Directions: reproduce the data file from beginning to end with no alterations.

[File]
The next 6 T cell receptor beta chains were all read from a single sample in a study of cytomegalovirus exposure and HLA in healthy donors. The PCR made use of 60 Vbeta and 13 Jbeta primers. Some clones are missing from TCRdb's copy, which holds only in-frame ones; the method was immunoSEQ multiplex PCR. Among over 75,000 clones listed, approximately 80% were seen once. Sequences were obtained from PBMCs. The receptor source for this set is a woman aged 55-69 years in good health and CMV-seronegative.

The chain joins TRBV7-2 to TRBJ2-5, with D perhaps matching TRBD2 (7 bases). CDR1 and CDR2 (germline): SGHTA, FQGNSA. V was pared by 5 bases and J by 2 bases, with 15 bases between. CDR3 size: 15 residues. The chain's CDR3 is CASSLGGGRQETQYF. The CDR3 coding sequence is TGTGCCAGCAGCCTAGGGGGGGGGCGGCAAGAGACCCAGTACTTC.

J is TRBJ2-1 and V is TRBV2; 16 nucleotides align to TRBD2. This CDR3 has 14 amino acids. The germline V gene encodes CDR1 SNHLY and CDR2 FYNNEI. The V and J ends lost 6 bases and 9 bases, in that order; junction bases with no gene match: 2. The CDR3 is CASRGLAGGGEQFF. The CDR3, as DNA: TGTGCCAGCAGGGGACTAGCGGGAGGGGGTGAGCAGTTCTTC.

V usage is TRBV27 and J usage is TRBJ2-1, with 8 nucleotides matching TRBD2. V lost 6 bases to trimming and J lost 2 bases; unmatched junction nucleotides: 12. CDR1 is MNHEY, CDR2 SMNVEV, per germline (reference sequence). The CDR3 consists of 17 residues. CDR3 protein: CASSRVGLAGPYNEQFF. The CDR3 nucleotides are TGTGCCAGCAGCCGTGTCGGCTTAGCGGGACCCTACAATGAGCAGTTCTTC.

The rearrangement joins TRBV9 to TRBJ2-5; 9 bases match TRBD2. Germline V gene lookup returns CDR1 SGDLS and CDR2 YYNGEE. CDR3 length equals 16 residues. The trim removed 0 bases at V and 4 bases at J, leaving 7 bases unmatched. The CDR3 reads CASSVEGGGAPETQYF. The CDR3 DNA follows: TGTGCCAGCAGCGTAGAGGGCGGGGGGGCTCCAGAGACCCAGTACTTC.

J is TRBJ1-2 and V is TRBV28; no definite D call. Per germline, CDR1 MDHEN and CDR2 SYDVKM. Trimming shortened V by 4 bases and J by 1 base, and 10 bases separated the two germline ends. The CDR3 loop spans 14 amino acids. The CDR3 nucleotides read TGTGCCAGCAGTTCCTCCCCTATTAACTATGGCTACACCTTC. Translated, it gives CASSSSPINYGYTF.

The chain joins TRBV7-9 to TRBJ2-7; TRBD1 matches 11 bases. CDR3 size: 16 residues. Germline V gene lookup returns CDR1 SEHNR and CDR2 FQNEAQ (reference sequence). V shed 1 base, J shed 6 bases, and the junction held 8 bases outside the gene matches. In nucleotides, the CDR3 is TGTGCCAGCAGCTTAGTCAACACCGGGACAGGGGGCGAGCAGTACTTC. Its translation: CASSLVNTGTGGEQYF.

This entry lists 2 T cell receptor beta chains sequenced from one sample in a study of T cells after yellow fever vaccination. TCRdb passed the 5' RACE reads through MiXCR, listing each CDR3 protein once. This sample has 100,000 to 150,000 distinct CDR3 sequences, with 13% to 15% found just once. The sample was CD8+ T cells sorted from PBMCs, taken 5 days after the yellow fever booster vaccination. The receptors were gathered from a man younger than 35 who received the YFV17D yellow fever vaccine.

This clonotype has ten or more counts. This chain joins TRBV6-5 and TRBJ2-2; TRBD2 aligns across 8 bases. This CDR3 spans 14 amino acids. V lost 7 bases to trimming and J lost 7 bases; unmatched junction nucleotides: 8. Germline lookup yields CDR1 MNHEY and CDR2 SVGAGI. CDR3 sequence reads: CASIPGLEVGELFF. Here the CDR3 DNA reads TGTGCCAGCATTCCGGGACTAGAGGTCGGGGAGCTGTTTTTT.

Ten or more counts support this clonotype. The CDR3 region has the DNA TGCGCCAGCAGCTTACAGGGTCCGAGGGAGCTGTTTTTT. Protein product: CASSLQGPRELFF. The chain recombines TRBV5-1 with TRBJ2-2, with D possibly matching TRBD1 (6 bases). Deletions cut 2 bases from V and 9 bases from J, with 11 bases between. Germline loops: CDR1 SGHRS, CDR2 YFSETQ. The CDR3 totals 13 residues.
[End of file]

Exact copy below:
The next 6 T cell receptor beta chains were all read from a single sample in a study of cytomegalovirus exposure and HLA in healthy donors. The PCR made use of 60 Vbeta and 13 Jbeta primers. Some clones are missing from TCRdb's copy, which holds only in-frame ones; the method was immunoSEQ multiplex PCR. Among over 75,000 clones listed, approximately 80% were seen once. Sequences were obtained from PBMCs. The receptor source for this set is a woman aged 55-69 years in good health and CMV-seronegative.

The chain joins TRBV7-2 to TRBJ2-5, with D perhaps matching TRBD2 (7 bases). CDR1 and CDR2 (germline): SGHTA, FQGNSA. V was pared by 5 bases and J by 2 bases, with 15 bases between. CDR3 size: 15 residues. The chain's CDR3 is CASSLGGGRQETQYF. The CDR3 coding sequence is TGTGCCAGCAGCCTAGGGGGGGGGCGGCAAGAGACCCAGTACTTC.

J is TRBJ2-1 and V is TRBV2; 16 nucleotides align to TRBD2. This CDR3 has 14 amino acids. The germline V gene encodes CDR1 SNHLY and CDR2 FYNNEI. The V and J ends lost 6 bases and 9 bases, in that order; junction bases with no gene match: 2. The CDR3 is CASRGLAGGGEQFF. The CDR3, as DNA: TGTGCCAGCAGGGGACTAGCGGGAGGGGGTGAGCAGTTCTTC.

V usage is TRBV27 and J usage is TRBJ2-1, with 8 nucleotides matching TRBD2. V lost 6 bases to trimming and J lost 2 bases; unmatched junction nucleotides: 12. CDR1 is MNHEY, CDR2 SMNVEV, per germline (reference sequence). The CDR3 consists of 17 residues. CDR3 protein: CASSRVGLAGPYNEQFF. The CDR3 nucleotides are TGTGCCAGCAGCCGTGTCGGCTTAGCGGGACCCTACAATGAGCAGTTCTTC.

The rearrangement joins TRBV9 to TRBJ2-5; 9 bases match TRBD2. Germline V gene lookup returns CDR1 SGDLS and CDR2 YYNGEE. CDR3 length equals 16 residues. The trim removed 0 bases at V and 4 bases at J, leaving 7 bases unmatched. The CDR3 reads CASSVEGGGAPETQYF. The CDR3 DNA follows: TGTGCCAGCAGCGTAGAGGGCGGGGGGGCTCCAGAGACCCAGTACTTC.

J is TRBJ1-2 and V is TRBV28; no definite D call. Per germline, CDR1 MDHEN and CDR2 SYDVKM. Trimming shortened V by 4 bases and J by 1 base, and 10 bases separated the two germline ends. The CDR3 loop spans 14 amino acids. The CDR3 nucleotides read TGTGCCAGCAGTTCCTCCCCTATTAACTATGGCTACACCTTC. Translated, it gives CASSSSPINYGYTF.

The chain joins TRBV7-9 to TRBJ2-7; TRBD1 matches 11 bases. CDR3 size: 16 residues. Germline V gene lookup returns CDR1 SEHNR and CDR2 FQNEAQ (reference sequence). V shed 1 base, J shed 6 bases, and the junction held 8 bases outside the gene matches. In nucleotides, the CDR3 is TGTGCCAGCAGCTTAGTCAACACCGGGACAGGGGGCGAGCAGTACTTC. Its translation: CASSLVNTGTGGEQYF.

This entry lists 2 T cell receptor beta chains sequenced from one sample in a study of T cells after yellow fever vaccination. TCRdb passed the 5' RACE reads through MiXCR, listing each CDR3 protein once. This sample has 100,000 to 150,000 distinct CDR3 sequences, with 13% to 15% found just once. The sample was CD8+ T cells sorted from PBMCs, taken 5 days after the yellow fever booster vaccination. The receptors were gathered from a man younger than 35 who received the YFV17D yellow fever vaccine.

This clonotype has ten or more counts. This chain joins TRBV6-5 and TRBJ2-2; TRBD2 aligns across 8 bases. This CDR3 spans 14 amino acids. V lost 7 bases to trimming and J lost 7 bases; unmatched junction nucleotides: 8. Germline lookup yields CDR1 MNHEY and CDR2 SVGAGI. CDR3 sequence reads: CASIPGLEVGELFF. Here the CDR3 DNA reads TGTGCCAGCATTCCGGGACTAGAGGTCGGGGAGCTGTTTTTT.

Ten or more counts support this clonotype. The CDR3 region has the DNA TGCGCCAGCAGCTTACAGGGTCCGAGGGAGCTGTTTTTT. Protein product: CASSLQGPRELFF. The chain recombines TRBV5-1 with TRBJ2-2, with D possibly matching TRBD1 (6 bases). Deletions cut 2 bases from V and 9 bases from J, with 11 bases between. Germline loops: CDR1 SGHRS, CDR2 YFSETQ. The CDR3 totals 13 residues.